On the Advantage and Disadvantage of History for Life Irony
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Written by Mason Tabor
The irony of human happiness
The essay begins by asking the reader to consider how content animals seem to be in their disability to think, remember or communicate. Each thought is fleeting, as they immediately forget what they wanted to say. This means that each animal is unable to develop complex ideas, identities or desires, whereas the human is cursed with consciousness. This is ironic because the very qualities that had been heralded as man's higher calling, his 'image of God,' are by nature frustrating and depressing. If man had an inherent value and his life a meaning, then consciousness would be a beautiful manner through which man could revel in his existence. But instead, we use our minds to worry and despair, wandering through our life looking for a meaning that might just be a lie we constructed so we don't self-destruct.
The irony of the unaffected historian
Even the goal of objectivity is a subjective endeavor. So, how can a historian even hope for an objective history? For Nietzsche, he can't; it's impossible from the get-go. For him, acknowledging that everyone has an agenda is the first step in social awareness. This means that one is only qualified to study history once they realize that its essentially a meaningless task. The goal of the historian is to create a meaningful narrative to achieve his own interests--meaning that history is only meaningful as a way to express current interests. That is, history is basically rhetoric, and the most effective minds are able to reject the entire endeavor.
The irony of education
This irony, although prominent in Nietzsche's thoughts, has its roots all the way back in the writings of Plato. Plato shares Nietzsche's skepticism of people's political interests, arguing in book 8 of the Republic an argument which Nietzsche echoes: Man's search for meaning essentially amounts to our interpretations of shadows in Plato's cave. Even the most 'educated' man is essentially wasting his time learning systems that are not objecctively meaningful.
History in education has the same effect for Nietzsche. Someone who's really versed in history has no pragmatic advantage, except to push his own agendas through his own interpretation of history. At best, an 'educated' man might get to help create the dominant narrative, but that doesn't make his knowledge about history 'true'. In fact it seems to make it self-defeating.
For Nietzsche, the first step in becoming 'educated' is to throw off one's education and forget what the school teaches him about history. Education is awareness of one's assumptions and an elevation above the cultural assumptions of one's society. Undoing one's education is how one actually learns the objective truth of things.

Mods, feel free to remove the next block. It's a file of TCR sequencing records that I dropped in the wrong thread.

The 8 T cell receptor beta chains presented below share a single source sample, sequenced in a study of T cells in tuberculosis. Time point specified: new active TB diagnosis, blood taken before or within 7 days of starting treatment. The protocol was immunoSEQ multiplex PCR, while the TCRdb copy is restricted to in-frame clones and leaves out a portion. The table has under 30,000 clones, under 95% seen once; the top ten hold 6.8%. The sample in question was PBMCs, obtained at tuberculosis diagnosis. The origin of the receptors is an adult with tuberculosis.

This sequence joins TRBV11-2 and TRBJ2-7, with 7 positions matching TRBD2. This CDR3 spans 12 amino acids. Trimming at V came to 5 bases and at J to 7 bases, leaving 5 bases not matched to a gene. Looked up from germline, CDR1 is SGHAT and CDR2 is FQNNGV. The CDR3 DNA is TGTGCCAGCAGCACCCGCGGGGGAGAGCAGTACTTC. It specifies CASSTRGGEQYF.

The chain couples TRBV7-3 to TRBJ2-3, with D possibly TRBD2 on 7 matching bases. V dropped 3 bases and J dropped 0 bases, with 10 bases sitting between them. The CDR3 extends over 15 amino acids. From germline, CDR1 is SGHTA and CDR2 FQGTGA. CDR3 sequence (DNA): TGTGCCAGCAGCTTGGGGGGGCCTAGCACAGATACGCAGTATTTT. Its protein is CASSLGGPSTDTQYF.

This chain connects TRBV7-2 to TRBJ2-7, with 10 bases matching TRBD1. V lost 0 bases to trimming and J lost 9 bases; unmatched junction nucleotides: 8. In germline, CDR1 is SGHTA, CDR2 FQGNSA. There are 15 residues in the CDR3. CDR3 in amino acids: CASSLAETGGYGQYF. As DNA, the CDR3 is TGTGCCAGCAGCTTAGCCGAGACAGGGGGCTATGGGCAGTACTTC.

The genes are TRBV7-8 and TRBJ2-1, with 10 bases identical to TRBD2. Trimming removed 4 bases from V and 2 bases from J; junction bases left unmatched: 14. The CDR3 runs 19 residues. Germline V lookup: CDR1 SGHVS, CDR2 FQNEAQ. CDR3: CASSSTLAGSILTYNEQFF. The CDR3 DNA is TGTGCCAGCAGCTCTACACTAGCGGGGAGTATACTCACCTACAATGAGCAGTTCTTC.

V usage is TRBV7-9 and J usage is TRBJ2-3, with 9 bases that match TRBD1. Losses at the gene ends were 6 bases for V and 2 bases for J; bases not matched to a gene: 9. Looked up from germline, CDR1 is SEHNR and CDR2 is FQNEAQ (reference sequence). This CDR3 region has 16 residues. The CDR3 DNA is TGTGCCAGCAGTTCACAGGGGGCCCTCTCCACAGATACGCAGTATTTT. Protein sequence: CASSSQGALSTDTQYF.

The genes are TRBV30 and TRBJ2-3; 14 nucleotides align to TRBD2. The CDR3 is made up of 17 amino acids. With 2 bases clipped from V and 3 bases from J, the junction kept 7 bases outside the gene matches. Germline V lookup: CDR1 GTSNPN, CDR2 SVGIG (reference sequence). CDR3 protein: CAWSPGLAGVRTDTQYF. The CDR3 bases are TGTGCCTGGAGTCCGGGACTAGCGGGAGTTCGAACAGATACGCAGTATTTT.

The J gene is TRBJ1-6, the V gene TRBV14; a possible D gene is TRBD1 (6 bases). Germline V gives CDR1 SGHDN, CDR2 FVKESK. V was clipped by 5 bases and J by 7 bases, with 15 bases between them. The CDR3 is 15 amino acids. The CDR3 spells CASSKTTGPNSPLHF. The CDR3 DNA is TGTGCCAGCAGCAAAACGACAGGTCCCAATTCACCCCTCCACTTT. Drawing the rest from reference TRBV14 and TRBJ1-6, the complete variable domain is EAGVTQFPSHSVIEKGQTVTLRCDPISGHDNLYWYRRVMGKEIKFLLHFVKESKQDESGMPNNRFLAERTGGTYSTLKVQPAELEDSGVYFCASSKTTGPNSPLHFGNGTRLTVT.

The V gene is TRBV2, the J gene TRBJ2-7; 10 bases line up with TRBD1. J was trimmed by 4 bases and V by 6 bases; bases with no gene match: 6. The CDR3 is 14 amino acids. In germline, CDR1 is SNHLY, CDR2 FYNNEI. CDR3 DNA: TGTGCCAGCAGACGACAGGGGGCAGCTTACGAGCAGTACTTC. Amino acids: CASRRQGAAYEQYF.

The implicit irony of Nietzsche's position
It is possible that Nietzsche's point of view is self-defeating. If no one's narrative about history is to be trusted, then how should we view Nietzsche's own arguments? They are arguments about history just like classical history is, and he is certainly achieving an agenda through the essay, namely that we stand with his skepticism. But if the entire endeavor is meaningless, then it's not really clear how skepticism is pragmatically better than blind faith in someone's narrative.
This self-defeating also threatens his position about objectivity. His own subjective view about objectivity should imply that the reader not trust him about his thoughts about objectivity. That is: Nietzsche is saying that you can't trust anyone, but is asking us to trust his opinion about everyone else's trustworthiness. The danger of 'super-history' is that it might itself be a narrative with an agenda.
The irony of elevation
The way Nietzsche argues for ascension is ironic because it involves being wholly skeptical. This means that in order to find meaning, one has to acknowledge that history has no meaning. But at least the ignorant people have the benefit of believing something that provides their lives with meaning. Meanwhile, the truly educated person, by acknowledging the pointlessness of the endeavor removes all the benefits of the endeavor from his life. For Nietzsche, this is a nobel ascension, but for all practical intents, it's the most meaningless type of self awareness.
However, Nietzsche himself is well-aware of this. For a further discussion about the irony of enlightenment and elevation, confer with his Parable of a Madman, which portrays a Nietzschean übermensch-type, carrying a candle during the day, a metaphor for true enlightenment being crippling skepticism and distrust.
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